When asked “What religion I am?” I often stumble and then mumble something about being culturally Buddhist – but in all honesty I find myself at odds to define that I belong to a specific religion.
I grew up with taoist influences (with Gods, Goddesses and ancestral worship), Buddhist teachings, in a Convent school and have been to Churches (Roman Catholic and a range of Protestant ones too).
We have prayed in Hindu temples, visited shrines, bowed our heads at Japanese Shinto temples and seen the inside of mosques.
If pressed to define, what I do believe in? Everything and nothing. Religions teach us all to be good, to see the good in our fellow man. All religions emphasise the need to be compassionate and understanding, to forgive and to live in peace.
I was pleasantly surprised to find out, quite by accident, that Georgia can actually recite the Lord’s Prayer (not something we do at home). Through school, she has learnt to say ‘Thanks’ before a meal (she occassionally reminds us to do it too), these are all good things, except, at five, I am not ready, nor prepared to discuss religion with her, and yet some part of me, feels that there is a great need to explain to her that Christianity is not the only religion.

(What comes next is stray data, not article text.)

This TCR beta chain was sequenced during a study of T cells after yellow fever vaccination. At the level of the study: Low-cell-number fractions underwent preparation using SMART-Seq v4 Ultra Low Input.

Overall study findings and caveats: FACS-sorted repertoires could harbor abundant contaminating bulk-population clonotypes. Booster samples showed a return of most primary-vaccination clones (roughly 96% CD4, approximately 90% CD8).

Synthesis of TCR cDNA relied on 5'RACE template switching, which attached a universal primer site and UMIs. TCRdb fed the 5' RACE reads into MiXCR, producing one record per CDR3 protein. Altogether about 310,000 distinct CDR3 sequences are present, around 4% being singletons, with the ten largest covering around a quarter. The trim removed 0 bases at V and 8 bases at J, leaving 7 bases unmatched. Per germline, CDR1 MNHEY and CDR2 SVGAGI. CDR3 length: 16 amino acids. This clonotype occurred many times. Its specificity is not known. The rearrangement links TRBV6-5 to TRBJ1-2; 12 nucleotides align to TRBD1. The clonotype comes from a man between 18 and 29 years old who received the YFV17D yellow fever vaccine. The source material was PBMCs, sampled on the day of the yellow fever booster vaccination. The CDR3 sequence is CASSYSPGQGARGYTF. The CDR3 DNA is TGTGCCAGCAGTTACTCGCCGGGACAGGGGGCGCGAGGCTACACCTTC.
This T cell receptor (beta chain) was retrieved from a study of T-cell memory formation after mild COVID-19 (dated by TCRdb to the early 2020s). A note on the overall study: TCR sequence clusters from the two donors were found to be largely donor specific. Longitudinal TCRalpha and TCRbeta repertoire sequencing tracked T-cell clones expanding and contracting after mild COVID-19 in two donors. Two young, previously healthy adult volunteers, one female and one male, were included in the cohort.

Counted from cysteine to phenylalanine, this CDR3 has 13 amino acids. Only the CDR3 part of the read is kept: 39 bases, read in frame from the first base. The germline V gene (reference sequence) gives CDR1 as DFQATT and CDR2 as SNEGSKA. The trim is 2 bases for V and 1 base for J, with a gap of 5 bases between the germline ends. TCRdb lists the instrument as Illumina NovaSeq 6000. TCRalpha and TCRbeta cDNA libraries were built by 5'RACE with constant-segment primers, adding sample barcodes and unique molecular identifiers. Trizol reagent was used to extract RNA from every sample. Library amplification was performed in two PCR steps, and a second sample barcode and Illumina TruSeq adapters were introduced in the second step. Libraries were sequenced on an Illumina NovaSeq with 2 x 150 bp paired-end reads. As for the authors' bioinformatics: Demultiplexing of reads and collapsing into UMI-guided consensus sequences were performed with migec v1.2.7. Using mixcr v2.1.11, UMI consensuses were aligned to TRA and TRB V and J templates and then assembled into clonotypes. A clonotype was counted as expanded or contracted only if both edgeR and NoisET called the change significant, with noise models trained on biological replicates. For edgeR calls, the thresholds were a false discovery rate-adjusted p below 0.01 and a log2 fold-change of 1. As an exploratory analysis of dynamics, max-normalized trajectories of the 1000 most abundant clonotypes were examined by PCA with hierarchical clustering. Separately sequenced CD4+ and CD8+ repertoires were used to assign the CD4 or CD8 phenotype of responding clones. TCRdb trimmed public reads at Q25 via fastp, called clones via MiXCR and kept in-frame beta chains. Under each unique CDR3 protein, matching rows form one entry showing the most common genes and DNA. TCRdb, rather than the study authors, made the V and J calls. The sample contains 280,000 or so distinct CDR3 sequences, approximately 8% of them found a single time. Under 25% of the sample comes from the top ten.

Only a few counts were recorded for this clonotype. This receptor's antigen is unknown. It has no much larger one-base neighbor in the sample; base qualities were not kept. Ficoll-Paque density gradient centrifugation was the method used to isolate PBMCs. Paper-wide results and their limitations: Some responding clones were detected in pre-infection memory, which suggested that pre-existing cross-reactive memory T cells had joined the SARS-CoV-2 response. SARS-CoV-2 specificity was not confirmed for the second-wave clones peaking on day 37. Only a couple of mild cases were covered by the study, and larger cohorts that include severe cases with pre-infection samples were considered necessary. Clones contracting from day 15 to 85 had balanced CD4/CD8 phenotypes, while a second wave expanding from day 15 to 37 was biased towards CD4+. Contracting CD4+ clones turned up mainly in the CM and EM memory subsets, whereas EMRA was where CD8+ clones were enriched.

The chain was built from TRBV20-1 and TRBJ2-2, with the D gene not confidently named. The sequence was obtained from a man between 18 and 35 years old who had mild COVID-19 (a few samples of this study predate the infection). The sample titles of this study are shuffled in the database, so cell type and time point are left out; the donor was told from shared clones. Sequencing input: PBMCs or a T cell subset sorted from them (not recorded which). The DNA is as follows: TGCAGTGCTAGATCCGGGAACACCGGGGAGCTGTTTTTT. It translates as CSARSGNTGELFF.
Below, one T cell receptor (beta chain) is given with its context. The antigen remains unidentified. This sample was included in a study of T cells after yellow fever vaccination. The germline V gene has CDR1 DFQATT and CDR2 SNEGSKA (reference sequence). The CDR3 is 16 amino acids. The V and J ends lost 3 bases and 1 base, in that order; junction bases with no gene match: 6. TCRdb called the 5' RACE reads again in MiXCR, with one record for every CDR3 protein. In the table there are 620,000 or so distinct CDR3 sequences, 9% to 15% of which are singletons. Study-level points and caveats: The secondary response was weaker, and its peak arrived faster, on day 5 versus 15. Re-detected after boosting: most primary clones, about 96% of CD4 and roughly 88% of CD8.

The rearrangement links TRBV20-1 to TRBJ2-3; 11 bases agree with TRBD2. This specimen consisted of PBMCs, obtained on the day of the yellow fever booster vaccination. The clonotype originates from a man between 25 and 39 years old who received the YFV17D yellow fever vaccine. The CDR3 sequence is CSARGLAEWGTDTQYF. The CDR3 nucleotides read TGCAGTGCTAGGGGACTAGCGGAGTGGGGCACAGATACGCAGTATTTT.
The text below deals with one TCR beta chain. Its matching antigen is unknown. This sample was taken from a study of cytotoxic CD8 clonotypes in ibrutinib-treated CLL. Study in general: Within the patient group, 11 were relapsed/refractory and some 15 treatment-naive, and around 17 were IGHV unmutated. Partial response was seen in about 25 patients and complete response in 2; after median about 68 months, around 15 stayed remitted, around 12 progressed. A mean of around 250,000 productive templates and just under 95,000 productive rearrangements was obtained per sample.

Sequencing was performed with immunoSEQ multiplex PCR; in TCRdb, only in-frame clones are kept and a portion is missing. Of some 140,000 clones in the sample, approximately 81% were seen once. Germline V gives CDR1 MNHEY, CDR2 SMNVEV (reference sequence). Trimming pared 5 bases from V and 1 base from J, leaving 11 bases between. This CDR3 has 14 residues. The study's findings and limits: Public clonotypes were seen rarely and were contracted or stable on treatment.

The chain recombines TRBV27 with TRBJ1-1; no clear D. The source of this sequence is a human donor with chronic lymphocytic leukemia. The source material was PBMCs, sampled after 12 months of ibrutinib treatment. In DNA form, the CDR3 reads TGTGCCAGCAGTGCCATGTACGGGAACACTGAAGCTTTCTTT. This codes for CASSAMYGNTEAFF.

It does not help that Churches are the most conspicuous religious buildings available, obviously (!). Buddhist centres and Hindu temples are little shop lots, tucked away in corner streets, Sikh Gurdwaras are one-roomed offices and occassionally, a mini minaret may be seen where there is a Muslim majority.
While it’s understandable given the history of the UK that Churches are everywhere, what is quite interesting is that it is actually really hard to find physical evidence of there being other religions in practise.
Our hopes are that with more frequent visits abroad, Georgia will come to learn and realise that different people believe in different things, and as long as we accept their right to make their own choices in life, we will live in peace.
What is most important to me for now, is not so much to instill a sense of religion, but to ensure that Georgia grows up with a strong sense of positive self-belief, to know that she, and she alone is in charge of her choices and ultimately her future.
What are your thoughts on religion and are you raising your children in the religion you were raised in?
© 2011, Li-ling. All rights reserved.